For my mother, Judith Anne Rogers (1946-2001)

No live organism can continue for long to exist sanely under conditions of absolute reality; even larks and katydids are supposed, by some, to dream. Hill House, not sane, stood by itself against its hills, holding darkness within; it had stood so for eighty years and might stand for eighty more. Within, walls continued upright, bricks met neatly, floors were firm, and doors were sensibly shut; silence lay steadily against the wood and stone of Hill House, and whatever walked there, walked alone.

—Shirley Jackson,
The Haunting of Hill House

“For a minute I felt as insubstantial as a ghost. . . . The actual world was a house, with its roof falling in, dissolved so thin you could see the sunlight through it.”

—Ross Macdonald,
The Sinister Habit






Cabin D

Winter Hammock


A Night in the Library with the Gods

The Nanny

The Dark and the Young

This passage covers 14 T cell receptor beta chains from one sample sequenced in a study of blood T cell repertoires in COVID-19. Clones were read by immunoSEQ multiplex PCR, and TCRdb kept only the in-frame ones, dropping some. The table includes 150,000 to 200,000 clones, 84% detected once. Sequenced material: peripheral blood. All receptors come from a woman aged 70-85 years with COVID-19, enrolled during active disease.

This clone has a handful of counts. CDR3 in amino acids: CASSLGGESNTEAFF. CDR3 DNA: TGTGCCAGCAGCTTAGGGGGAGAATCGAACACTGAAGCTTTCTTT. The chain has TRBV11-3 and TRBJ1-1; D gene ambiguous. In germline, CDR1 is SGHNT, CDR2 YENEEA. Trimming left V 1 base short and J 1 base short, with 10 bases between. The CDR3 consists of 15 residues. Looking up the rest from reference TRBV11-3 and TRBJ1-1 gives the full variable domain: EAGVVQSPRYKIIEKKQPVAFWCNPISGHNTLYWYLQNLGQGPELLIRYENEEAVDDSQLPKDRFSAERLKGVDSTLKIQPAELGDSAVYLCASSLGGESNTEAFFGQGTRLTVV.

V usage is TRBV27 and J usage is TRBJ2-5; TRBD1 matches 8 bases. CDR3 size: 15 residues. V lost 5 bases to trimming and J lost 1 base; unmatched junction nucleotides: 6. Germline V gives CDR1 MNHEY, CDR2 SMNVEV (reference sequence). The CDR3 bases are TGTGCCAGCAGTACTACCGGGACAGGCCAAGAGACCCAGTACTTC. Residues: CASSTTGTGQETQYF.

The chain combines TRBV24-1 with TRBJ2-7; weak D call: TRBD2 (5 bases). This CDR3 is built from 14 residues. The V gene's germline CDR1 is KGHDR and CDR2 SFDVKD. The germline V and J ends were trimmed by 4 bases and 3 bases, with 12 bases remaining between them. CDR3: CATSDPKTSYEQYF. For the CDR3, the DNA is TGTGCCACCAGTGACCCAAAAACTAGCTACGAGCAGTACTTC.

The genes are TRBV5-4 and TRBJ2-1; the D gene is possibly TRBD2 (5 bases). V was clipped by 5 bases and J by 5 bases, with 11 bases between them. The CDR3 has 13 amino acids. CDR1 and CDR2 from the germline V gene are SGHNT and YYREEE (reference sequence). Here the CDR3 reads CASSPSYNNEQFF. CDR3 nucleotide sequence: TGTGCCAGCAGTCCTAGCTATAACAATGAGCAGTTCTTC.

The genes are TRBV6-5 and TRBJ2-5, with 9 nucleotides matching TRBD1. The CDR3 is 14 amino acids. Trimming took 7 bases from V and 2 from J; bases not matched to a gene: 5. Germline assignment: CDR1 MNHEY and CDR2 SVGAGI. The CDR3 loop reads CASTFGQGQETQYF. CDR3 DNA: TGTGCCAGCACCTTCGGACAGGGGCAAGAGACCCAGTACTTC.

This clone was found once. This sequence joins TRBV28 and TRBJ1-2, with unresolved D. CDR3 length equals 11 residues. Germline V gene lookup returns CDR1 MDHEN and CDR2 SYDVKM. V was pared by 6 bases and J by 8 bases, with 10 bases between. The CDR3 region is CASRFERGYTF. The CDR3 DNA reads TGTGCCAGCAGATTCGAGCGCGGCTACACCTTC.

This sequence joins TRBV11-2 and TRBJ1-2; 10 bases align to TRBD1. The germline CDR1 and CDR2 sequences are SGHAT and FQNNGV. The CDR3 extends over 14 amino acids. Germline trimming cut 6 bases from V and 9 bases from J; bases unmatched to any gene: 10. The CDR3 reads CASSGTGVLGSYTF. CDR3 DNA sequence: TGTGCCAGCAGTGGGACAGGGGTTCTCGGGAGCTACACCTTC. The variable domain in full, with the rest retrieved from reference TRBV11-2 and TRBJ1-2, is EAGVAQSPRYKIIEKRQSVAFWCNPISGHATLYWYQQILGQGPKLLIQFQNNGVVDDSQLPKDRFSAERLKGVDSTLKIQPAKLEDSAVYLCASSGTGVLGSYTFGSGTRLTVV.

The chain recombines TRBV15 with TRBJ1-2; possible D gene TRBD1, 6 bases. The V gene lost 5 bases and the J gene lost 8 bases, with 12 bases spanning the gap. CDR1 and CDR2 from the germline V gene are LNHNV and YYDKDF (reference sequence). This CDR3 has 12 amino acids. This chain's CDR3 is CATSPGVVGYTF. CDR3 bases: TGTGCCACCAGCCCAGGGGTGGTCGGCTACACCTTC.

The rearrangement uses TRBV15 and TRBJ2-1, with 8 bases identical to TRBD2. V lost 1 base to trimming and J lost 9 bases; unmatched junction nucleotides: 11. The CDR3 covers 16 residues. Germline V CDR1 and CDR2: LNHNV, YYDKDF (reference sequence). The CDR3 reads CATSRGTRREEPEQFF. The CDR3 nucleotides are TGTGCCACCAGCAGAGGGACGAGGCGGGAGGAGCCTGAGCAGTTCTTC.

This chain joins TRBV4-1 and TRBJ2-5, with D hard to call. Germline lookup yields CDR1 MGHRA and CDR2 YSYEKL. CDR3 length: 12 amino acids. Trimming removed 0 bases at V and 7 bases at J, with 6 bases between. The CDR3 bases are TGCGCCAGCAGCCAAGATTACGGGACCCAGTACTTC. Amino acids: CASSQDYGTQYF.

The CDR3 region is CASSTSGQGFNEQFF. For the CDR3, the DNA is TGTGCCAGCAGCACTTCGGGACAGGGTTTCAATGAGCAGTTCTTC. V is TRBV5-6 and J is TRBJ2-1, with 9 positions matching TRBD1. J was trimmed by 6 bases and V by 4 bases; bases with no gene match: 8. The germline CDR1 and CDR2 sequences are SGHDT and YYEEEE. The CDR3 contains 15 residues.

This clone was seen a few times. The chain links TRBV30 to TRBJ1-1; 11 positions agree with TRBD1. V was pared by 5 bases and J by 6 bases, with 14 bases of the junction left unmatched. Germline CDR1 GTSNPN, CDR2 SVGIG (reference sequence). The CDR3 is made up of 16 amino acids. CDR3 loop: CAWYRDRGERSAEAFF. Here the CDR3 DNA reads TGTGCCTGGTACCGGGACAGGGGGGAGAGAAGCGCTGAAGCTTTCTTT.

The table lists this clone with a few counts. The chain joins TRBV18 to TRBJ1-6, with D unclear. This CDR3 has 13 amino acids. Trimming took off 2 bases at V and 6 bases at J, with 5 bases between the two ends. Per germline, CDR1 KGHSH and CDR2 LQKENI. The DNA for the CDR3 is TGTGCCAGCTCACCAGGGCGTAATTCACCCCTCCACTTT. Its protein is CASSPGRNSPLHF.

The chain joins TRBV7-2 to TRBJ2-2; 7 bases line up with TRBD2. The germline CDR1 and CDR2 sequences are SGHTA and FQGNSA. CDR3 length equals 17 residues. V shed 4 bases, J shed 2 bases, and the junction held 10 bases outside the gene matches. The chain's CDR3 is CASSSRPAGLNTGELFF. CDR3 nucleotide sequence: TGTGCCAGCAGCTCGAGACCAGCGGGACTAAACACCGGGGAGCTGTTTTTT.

The Currents


Leaves Brown


The House on Ashley Avenue

The Rifts Between Us



The Cat

Deleted Scenes

The Tattletail

Charlotte’s Frequency


Relaxed Best




The Candle






Five days after graduating from high school, I had a spinal fusion to help correct and keep my scoliosis from worsening. The surgeons used scraped bone from my hip and metal Harrington rods to fuse two-thirds of my vertebrae. I stayed in Boston Children’s Hospital for one week and then spent the rest of the summer before my freshman year of college house-bound while recovering. I was alone for most mornings and afternoons with both of my parents at work and my younger siblings hanging out with their friends.

So with all of that summer me-time looming, I figured I’d have a go at reading Stephen King’s
and its 1200 pages. Sitting in my pillow-padded rocking chair in the already sweltering living room, I read the first chapter—the monster in the sewer lures then kills the cute little brother who I imagined to be my little brother—and threw the book across the room. There was no way I was going to spend that summer alone in my house and terrified out of my gourd, so I quickly moved on to a book about Thor Heyerdahl’s expedition to Easter Island. I don’t remember any details from the Heyerdahl book. But I could recite to you that first chapter of King’s
if you’d like. And yeah, after Easter Island, I went right back to Derry, Maine.